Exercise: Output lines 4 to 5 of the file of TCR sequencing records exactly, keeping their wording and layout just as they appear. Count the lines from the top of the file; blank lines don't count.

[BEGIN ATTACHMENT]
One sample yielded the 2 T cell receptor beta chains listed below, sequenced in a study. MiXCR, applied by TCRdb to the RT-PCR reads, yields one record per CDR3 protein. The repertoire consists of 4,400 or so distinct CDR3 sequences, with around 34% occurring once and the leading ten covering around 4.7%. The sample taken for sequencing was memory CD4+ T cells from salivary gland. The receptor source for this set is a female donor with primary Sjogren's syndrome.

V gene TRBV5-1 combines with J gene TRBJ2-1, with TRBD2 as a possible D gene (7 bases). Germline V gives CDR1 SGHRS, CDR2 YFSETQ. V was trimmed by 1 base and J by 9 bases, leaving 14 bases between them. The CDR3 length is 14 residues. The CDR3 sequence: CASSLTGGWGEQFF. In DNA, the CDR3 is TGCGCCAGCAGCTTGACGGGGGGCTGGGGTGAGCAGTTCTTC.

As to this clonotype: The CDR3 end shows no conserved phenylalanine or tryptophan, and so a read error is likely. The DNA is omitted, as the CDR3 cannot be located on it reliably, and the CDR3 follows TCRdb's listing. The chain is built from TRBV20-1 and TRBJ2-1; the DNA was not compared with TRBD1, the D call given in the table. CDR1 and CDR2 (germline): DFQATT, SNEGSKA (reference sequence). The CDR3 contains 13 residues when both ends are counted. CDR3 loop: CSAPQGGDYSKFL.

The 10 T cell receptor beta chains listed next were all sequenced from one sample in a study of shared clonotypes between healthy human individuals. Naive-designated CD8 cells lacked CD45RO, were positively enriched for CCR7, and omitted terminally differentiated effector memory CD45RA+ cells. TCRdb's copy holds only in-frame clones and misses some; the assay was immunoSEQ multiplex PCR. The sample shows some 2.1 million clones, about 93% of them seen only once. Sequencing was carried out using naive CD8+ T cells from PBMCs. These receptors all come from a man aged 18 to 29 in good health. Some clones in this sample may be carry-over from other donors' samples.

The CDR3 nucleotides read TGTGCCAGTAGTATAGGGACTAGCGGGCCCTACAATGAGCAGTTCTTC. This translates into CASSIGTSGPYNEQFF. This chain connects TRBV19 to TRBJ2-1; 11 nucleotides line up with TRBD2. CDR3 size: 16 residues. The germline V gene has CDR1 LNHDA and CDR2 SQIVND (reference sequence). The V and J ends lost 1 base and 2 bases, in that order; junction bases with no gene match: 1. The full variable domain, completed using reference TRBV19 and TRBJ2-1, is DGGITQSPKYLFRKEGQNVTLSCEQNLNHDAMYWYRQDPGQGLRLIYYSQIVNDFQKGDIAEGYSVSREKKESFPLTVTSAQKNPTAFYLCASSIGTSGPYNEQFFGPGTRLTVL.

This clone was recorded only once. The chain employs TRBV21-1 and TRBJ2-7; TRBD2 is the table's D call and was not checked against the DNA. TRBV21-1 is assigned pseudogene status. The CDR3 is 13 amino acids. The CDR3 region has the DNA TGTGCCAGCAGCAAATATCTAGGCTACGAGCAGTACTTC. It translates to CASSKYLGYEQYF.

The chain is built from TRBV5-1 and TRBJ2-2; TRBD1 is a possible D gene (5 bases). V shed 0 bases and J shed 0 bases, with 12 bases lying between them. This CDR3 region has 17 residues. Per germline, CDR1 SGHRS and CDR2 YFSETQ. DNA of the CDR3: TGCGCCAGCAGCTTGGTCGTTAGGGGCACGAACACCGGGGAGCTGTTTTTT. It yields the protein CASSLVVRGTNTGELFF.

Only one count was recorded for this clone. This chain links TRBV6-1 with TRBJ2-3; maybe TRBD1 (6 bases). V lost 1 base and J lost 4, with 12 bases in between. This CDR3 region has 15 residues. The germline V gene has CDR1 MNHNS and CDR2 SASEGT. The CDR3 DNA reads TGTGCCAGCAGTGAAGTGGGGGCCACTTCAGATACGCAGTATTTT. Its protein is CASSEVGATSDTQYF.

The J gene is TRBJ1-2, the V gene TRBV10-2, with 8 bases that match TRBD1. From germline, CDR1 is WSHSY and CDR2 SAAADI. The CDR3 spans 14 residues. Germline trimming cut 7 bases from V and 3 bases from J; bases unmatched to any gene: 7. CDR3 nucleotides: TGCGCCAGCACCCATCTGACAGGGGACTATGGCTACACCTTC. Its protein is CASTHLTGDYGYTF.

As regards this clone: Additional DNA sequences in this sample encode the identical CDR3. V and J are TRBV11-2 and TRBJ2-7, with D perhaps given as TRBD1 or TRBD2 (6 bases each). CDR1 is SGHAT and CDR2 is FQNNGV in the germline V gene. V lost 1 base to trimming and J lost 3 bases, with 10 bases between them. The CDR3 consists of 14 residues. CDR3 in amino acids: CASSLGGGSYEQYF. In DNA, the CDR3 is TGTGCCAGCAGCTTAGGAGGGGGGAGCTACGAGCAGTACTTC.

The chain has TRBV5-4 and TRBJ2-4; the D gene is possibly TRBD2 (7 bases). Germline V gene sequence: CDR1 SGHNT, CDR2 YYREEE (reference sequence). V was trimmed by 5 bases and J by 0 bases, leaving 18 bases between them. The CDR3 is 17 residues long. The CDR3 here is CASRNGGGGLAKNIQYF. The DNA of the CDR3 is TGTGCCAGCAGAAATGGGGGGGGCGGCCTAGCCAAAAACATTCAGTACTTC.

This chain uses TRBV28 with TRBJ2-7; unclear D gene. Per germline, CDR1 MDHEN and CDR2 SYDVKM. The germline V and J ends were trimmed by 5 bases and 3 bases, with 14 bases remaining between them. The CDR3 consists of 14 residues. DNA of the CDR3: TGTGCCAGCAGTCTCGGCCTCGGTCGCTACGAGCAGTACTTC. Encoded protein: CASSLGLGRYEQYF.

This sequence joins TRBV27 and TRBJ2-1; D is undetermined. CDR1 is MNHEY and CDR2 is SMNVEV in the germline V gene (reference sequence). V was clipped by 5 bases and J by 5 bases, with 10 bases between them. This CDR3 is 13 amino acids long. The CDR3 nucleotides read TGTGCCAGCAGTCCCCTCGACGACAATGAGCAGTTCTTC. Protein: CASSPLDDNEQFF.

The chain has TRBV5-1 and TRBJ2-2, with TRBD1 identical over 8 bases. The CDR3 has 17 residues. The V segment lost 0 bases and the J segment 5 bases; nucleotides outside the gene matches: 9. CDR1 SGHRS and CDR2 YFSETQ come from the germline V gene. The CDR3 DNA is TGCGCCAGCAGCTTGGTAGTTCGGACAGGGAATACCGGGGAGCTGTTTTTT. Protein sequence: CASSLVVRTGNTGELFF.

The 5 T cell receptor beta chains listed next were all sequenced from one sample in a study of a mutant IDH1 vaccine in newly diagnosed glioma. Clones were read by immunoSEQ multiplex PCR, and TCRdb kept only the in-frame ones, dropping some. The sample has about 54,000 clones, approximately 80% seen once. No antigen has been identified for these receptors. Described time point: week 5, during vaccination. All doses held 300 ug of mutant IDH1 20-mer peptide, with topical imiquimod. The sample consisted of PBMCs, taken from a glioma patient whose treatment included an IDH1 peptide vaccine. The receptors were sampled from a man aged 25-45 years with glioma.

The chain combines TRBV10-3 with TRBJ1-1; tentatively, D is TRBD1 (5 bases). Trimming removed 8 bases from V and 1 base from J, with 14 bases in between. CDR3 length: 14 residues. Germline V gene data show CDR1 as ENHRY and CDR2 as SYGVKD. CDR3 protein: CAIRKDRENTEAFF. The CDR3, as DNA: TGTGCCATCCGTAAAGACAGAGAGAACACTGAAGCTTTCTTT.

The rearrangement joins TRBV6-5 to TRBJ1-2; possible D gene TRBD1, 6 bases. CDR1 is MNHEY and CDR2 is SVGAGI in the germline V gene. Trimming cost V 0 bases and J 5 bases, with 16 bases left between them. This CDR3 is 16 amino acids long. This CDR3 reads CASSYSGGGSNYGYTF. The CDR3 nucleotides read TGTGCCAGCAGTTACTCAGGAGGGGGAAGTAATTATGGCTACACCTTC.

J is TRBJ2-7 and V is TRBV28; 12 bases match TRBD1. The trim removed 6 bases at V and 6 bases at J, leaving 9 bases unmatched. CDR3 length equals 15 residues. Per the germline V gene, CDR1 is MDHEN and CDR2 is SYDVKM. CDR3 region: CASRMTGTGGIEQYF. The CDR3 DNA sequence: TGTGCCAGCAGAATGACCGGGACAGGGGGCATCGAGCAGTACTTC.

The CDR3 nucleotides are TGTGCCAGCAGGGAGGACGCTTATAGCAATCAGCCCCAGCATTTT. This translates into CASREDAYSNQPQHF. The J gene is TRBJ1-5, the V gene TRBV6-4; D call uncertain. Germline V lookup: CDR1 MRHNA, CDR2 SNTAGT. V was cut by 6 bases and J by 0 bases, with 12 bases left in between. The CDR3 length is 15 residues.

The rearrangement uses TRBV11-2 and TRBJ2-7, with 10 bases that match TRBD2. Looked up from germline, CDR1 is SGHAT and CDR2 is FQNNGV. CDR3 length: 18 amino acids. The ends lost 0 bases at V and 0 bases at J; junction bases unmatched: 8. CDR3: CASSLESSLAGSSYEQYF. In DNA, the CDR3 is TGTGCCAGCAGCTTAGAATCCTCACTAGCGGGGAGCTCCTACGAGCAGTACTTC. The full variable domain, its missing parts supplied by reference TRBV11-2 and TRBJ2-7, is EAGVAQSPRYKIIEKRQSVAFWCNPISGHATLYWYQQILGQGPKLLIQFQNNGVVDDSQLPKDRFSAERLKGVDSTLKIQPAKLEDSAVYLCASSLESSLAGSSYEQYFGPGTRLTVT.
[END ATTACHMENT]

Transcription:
The 10 T cell receptor beta chains listed next were all sequenced from one sample in a study of shared clonotypes between healthy human individuals. Naive-designated CD8 cells lacked CD45RO, were positively enriched for CCR7, and omitted terminally differentiated effector memory CD45RA+ cells. TCRdb's copy holds only in-frame clones and misses some; the assay was immunoSEQ multiplex PCR. The sample shows some 2.1 million clones, about 93% of them seen only once. Sequencing was carried out using naive CD8+ T cells from PBMCs. These receptors all come from a man aged 18 to 29 in good health. Some clones in this sample may be carry-over from other donors' samples.

The CDR3 nucleotides read TGTGCCAGTAGTATAGGGACTAGCGGGCCCTACAATGAGCAGTTCTTC. This translates into CASSIGTSGPYNEQFF. This chain connects TRBV19 to TRBJ2-1; 11 nucleotides line up with TRBD2. CDR3 size: 16 residues. The germline V gene has CDR1 LNHDA and CDR2 SQIVND (reference sequence). The V and J ends lost 1 base and 2 bases, in that order; junction bases with no gene match: 1. The full variable domain, completed using reference TRBV19 and TRBJ2-1, is DGGITQSPKYLFRKEGQNVTLSCEQNLNHDAMYWYRQDPGQGLRLIYYSQIVNDFQKGDIAEGYSVSREKKESFPLTVTSAQKNPTAFYLCASSIGTSGPYNEQFFGPGTRLTVL.